Popular songs are valuable to own because of all the royalties they collect: whenever the song is played on a streaming service, downloaded from iTunes, or covered on YouTube (a mechanical license), played over radio or in a grocery store (a performance license), played as soundtrack over a movie or TV show (a sync license), and for other uses. More royalty income from a song goes to the master owner since they took on more financial risk marketing it, but publishers collect royalties from some channels that master owners don’t (like radio play, for instance).

For a songwriter behind popular songs, these royalties form a predictable revenue stream that can amount to tens of thousands, hundreds of thousands, or even millions of dollars per year. Of course, most songs that are written or recorded don’t make any money: creating a track that breaks out in a crowded industry is hard. This scarcity – there are only so many thousands of popular musicians and a limited number of legendary artists whose music stays relevant for decades – means copyrights for successful musicians command a premium when they or their publisher decide to sell them.

Investing in streaming economics

In 2017, revenue from streaming services accounted for 38% of worldwide music industry revenue, finally overtaking revenue from traditional album sales and song downloads. Subscription streaming services hit a pivot point in gaining mainstream adoption, but they still have far to go. Goldman Sachs media sector analyst Lisa Yang predicted that by 2030, the global music industry will reach $41 billion in market size as the global streaming market multiplies in size to $34 billion (nearly all of it from paid subscriptions).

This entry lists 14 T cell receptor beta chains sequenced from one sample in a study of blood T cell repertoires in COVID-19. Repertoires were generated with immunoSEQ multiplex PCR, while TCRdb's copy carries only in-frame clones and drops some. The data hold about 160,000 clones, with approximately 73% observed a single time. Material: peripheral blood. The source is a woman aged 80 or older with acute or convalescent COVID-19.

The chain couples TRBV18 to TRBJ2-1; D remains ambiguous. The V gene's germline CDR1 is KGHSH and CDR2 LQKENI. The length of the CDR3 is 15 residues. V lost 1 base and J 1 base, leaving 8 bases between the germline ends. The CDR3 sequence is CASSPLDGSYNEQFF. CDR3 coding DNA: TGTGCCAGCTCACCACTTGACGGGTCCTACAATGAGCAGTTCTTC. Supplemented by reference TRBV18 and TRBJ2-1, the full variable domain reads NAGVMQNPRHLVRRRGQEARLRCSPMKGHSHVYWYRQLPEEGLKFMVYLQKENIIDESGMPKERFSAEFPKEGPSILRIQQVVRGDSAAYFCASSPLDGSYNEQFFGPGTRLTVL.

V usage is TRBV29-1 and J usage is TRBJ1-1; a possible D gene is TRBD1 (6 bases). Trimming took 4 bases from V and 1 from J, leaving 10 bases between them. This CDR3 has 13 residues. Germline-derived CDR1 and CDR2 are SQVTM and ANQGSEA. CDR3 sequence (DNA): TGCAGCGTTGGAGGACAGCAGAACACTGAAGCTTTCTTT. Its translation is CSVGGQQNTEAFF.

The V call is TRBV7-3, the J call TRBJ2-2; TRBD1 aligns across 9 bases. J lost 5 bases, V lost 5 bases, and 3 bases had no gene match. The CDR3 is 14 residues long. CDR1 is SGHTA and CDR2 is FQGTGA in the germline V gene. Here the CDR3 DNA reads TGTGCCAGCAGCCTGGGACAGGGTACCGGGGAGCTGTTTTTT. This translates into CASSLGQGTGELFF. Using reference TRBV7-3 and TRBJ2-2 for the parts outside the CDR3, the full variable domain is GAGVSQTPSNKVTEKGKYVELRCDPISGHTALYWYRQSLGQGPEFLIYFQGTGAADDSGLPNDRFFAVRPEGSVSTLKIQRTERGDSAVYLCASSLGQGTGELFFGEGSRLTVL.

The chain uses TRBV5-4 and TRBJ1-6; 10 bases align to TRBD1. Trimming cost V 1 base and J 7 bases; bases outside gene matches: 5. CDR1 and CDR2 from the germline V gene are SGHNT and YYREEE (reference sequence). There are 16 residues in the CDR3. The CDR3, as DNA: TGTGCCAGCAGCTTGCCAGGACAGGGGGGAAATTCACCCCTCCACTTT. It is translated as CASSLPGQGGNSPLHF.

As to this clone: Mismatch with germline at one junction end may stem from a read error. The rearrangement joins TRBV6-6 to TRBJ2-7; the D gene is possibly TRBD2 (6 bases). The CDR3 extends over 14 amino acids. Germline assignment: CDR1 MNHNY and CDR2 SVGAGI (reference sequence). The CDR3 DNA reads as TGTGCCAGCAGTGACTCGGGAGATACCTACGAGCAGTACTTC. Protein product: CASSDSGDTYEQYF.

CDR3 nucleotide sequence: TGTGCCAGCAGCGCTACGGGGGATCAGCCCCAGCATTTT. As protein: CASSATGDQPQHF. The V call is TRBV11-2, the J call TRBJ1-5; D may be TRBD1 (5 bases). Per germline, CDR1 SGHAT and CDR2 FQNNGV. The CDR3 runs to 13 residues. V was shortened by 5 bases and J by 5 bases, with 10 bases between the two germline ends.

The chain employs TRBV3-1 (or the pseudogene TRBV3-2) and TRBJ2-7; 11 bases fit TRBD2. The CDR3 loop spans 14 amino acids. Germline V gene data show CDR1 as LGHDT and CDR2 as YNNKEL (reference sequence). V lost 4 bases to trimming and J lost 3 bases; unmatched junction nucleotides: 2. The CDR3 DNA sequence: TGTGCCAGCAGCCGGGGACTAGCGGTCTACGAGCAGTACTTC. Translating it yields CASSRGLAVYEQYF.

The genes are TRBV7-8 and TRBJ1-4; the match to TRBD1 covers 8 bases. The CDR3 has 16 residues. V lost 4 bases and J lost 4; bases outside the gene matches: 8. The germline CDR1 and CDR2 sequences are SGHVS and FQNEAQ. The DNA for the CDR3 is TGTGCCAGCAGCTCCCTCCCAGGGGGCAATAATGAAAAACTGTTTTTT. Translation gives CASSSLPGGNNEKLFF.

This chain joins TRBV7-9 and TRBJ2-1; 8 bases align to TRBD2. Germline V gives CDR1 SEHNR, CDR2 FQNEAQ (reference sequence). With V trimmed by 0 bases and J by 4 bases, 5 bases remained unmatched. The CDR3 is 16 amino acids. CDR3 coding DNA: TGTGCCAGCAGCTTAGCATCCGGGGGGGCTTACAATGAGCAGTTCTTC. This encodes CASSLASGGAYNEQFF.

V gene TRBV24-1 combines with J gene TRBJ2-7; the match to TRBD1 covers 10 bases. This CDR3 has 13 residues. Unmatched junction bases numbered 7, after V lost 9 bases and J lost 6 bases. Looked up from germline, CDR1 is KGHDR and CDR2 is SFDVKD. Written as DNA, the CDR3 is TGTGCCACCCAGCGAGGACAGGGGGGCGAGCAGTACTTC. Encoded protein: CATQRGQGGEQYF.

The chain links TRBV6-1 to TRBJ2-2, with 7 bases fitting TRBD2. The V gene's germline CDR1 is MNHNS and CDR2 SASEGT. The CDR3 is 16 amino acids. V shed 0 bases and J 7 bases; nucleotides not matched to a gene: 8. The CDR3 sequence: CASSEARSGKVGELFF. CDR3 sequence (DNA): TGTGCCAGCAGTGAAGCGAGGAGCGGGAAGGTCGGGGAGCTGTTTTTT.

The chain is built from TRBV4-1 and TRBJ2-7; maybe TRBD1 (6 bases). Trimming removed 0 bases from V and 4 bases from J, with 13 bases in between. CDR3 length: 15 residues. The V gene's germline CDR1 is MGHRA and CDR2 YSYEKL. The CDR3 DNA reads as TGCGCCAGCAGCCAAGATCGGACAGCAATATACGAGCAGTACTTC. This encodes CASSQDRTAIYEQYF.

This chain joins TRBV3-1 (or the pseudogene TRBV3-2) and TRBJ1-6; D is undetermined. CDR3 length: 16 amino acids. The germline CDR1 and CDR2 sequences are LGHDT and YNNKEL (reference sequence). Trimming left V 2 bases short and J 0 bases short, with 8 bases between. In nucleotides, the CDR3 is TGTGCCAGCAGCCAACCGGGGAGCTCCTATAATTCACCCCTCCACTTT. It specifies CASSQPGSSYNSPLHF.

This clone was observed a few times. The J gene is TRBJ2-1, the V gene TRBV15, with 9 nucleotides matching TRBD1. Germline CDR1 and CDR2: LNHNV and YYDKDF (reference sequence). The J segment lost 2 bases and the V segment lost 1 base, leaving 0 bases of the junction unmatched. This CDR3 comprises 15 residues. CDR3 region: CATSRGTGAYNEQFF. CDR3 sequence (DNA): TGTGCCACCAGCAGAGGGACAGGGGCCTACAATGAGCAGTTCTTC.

Merck Mercuriadis is seen on the left. (Photo by KMazur/WireImage for Conde Nast media group)

Earlier this week, I spoke with Merck Mercuriadis who has managed icons like Elton John, Guns N’ Roses, and Beyoncé and raised £200 million ($260 million) on the London Stock Exchange in June for an investment vehicle (Hipgnosis Songs) to acquire the catalogues of top songwriters. His plan is to raise and invest £1 billion over the next three to five years, arguing that the shift to passive consumers paying for music will take the industry to heights it has never seen before.

Indeed, streaming music is a paradigm shift from the past. With all the world’s music available in one interface for free (with ads) or for an affordable subscription (without ads), consumers no longer have to actively choose which specific songs to buy (or even which to download illegally).

With it all in front of them and all included in the price, people are listening to a broader range of music: they’re exploring more genres, discovering more musicians who aren’t stars on traditional radio, and going back to music from past decades. Consumers who weren’t previously buying a lot of music are now subscribing for $120 per year and spreading it across more artists.